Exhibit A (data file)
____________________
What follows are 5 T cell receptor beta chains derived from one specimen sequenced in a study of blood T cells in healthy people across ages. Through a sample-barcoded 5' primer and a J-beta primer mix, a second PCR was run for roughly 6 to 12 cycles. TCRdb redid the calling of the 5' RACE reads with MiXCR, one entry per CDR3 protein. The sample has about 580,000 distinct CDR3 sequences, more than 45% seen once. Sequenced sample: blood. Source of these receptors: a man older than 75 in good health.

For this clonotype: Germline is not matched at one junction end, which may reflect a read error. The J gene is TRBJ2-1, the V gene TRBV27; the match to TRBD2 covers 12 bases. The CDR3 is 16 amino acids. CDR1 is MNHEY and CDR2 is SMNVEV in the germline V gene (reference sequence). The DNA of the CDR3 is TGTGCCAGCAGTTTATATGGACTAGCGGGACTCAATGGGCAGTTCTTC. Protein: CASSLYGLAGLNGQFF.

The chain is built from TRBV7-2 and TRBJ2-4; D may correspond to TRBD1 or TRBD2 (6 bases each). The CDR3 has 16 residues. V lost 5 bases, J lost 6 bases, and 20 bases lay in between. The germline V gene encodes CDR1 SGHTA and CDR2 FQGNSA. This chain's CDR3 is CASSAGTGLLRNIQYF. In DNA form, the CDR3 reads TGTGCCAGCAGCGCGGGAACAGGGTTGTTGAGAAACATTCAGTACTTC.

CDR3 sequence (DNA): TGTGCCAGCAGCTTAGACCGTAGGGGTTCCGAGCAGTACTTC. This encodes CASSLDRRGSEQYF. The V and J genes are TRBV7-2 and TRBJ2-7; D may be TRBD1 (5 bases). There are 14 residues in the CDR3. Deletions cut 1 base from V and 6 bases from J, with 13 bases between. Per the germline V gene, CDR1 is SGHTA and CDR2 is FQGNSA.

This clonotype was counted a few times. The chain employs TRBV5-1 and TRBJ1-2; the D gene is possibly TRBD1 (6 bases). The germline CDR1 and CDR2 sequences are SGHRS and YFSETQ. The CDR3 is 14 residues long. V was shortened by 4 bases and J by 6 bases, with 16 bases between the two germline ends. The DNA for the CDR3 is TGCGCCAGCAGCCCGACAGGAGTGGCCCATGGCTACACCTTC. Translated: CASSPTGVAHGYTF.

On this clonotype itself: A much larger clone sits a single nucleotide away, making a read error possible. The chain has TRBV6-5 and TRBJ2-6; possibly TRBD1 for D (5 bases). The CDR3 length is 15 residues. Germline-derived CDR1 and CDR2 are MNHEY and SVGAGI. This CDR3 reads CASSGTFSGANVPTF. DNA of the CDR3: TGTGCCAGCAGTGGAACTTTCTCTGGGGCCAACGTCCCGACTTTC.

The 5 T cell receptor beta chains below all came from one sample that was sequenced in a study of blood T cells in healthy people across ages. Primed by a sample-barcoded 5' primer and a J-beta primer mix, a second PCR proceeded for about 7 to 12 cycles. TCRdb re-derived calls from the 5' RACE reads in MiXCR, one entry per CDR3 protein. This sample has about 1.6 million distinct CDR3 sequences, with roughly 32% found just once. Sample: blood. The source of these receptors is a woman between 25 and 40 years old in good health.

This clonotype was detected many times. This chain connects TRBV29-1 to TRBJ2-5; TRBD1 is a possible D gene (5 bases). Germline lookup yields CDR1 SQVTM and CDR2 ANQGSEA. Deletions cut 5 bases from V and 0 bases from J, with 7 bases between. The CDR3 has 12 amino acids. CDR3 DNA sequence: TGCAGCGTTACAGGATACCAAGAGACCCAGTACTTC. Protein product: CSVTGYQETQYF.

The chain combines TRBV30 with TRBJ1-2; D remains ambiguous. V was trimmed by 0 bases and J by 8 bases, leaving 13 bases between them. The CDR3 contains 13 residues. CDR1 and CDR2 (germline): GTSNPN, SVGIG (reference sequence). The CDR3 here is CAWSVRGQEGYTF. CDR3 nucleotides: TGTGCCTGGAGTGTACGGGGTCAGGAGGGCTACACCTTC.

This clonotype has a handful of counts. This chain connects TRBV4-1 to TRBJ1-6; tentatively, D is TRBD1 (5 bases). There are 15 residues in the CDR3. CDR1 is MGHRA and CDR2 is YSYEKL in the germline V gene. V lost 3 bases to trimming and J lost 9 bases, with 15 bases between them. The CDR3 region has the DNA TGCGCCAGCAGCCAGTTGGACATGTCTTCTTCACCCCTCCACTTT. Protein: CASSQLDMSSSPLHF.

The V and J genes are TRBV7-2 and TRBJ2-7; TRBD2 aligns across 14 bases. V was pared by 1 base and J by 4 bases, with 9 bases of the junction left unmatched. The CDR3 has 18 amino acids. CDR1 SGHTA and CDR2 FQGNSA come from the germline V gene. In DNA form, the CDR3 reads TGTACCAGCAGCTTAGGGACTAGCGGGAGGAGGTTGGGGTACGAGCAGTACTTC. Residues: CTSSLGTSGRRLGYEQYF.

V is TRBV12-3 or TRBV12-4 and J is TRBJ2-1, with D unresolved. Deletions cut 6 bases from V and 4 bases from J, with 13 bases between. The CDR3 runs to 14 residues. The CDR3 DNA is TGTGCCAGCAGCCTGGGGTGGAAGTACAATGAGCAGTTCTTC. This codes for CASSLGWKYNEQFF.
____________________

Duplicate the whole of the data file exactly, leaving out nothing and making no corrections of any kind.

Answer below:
What follows are 5 T cell receptor beta chains derived from one specimen sequenced in a study of blood T cells in healthy people across ages. Through a sample-barcoded 5' primer and a J-beta primer mix, a second PCR was run for roughly 6 to 12 cycles. TCRdb redid the calling of the 5' RACE reads with MiXCR, one entry per CDR3 protein. The sample has about 580,000 distinct CDR3 sequences, more than 45% seen once. Sequenced sample: blood. Source of these receptors: a man older than 75 in good health.

For this clonotype: Germline is not matched at one junction end, which may reflect a read error. The J gene is TRBJ2-1, the V gene TRBV27; the match to TRBD2 covers 12 bases. The CDR3 is 16 amino acids. CDR1 is MNHEY and CDR2 is SMNVEV in the germline V gene (reference sequence). The DNA of the CDR3 is TGTGCCAGCAGTTTATATGGACTAGCGGGACTCAATGGGCAGTTCTTC. Protein: CASSLYGLAGLNGQFF.

The chain is built from TRBV7-2 and TRBJ2-4; D may correspond to TRBD1 or TRBD2 (6 bases each). The CDR3 has 16 residues. V lost 5 bases, J lost 6 bases, and 20 bases lay in between. The germline V gene encodes CDR1 SGHTA and CDR2 FQGNSA. This chain's CDR3 is CASSAGTGLLRNIQYF. In DNA form, the CDR3 reads TGTGCCAGCAGCGCGGGAACAGGGTTGTTGAGAAACATTCAGTACTTC.

CDR3 sequence (DNA): TGTGCCAGCAGCTTAGACCGTAGGGGTTCCGAGCAGTACTTC. This encodes CASSLDRRGSEQYF. The V and J genes are TRBV7-2 and TRBJ2-7; D may be TRBD1 (5 bases). There are 14 residues in the CDR3. Deletions cut 1 base from V and 6 bases from J, with 13 bases between. Per the germline V gene, CDR1 is SGHTA and CDR2 is FQGNSA.

This clonotype was counted a few times. The chain employs TRBV5-1 and TRBJ1-2; the D gene is possibly TRBD1 (6 bases). The germline CDR1 and CDR2 sequences are SGHRS and YFSETQ. The CDR3 is 14 residues long. V was shortened by 4 bases and J by 6 bases, with 16 bases between the two germline ends. The DNA for the CDR3 is TGCGCCAGCAGCCCGACAGGAGTGGCCCATGGCTACACCTTC. Translated: CASSPTGVAHGYTF.

On this clonotype itself: A much larger clone sits a single nucleotide away, making a read error possible. The chain has TRBV6-5 and TRBJ2-6; possibly TRBD1 for D (5 bases). The CDR3 length is 15 residues. Germline-derived CDR1 and CDR2 are MNHEY and SVGAGI. This CDR3 reads CASSGTFSGANVPTF. DNA of the CDR3: TGTGCCAGCAGTGGAACTTTCTCTGGGGCCAACGTCCCGACTTTC.

The 5 T cell receptor beta chains below all came from one sample that was sequenced in a study of blood T cells in healthy people across ages. Primed by a sample-barcoded 5' primer and a J-beta primer mix, a second PCR proceeded for about 7 to 12 cycles. TCRdb re-derived calls from the 5' RACE reads in MiXCR, one entry per CDR3 protein. This sample has about 1.6 million distinct CDR3 sequences, with roughly 32% found just once. Sample: blood. The source of these receptors is a woman between 25 and 40 years old in good health.

This clonotype was detected many times. This chain connects TRBV29-1 to TRBJ2-5; TRBD1 is a possible D gene (5 bases). Germline lookup yields CDR1 SQVTM and CDR2 ANQGSEA. Deletions cut 5 bases from V and 0 bases from J, with 7 bases between. The CDR3 has 12 amino acids. CDR3 DNA sequence: TGCAGCGTTACAGGATACCAAGAGACCCAGTACTTC. Protein product: CSVTGYQETQYF.

The chain combines TRBV30 with TRBJ1-2; D remains ambiguous. V was trimmed by 0 bases and J by 8 bases, leaving 13 bases between them. The CDR3 contains 13 residues. CDR1 and CDR2 (germline): GTSNPN, SVGIG (reference sequence). The CDR3 here is CAWSVRGQEGYTF. CDR3 nucleotides: TGTGCCTGGAGTGTACGGGGTCAGGAGGGCTACACCTTC.

This clonotype has a handful of counts. This chain connects TRBV4-1 to TRBJ1-6; tentatively, D is TRBD1 (5 bases). There are 15 residues in the CDR3. CDR1 is MGHRA and CDR2 is YSYEKL in the germline V gene. V lost 3 bases to trimming and J lost 9 bases, with 15 bases between them. The CDR3 region has the DNA TGCGCCAGCAGCCAGTTGGACATGTCTTCTTCACCCCTCCACTTT. Protein: CASSQLDMSSSPLHF.

The V and J genes are TRBV7-2 and TRBJ2-7; TRBD2 aligns across 14 bases. V was pared by 1 base and J by 4 bases, with 9 bases of the junction left unmatched. The CDR3 has 18 amino acids. CDR1 SGHTA and CDR2 FQGNSA come from the germline V gene. In DNA form, the CDR3 reads TGTACCAGCAGCTTAGGGACTAGCGGGAGGAGGTTGGGGTACGAGCAGTACTTC. Residues: CTSSLGTSGRRLGYEQYF.

V is TRBV12-3 or TRBV12-4 and J is TRBJ2-1, with D unresolved. Deletions cut 6 bases from V and 4 bases from J, with 13 bases between. The CDR3 runs to 14 residues. The CDR3 DNA is TGTGCCAGCAGCCTGGGGTGGAAGTACAATGAGCAGTTCTTC. This codes for CASSLGWKYNEQFF.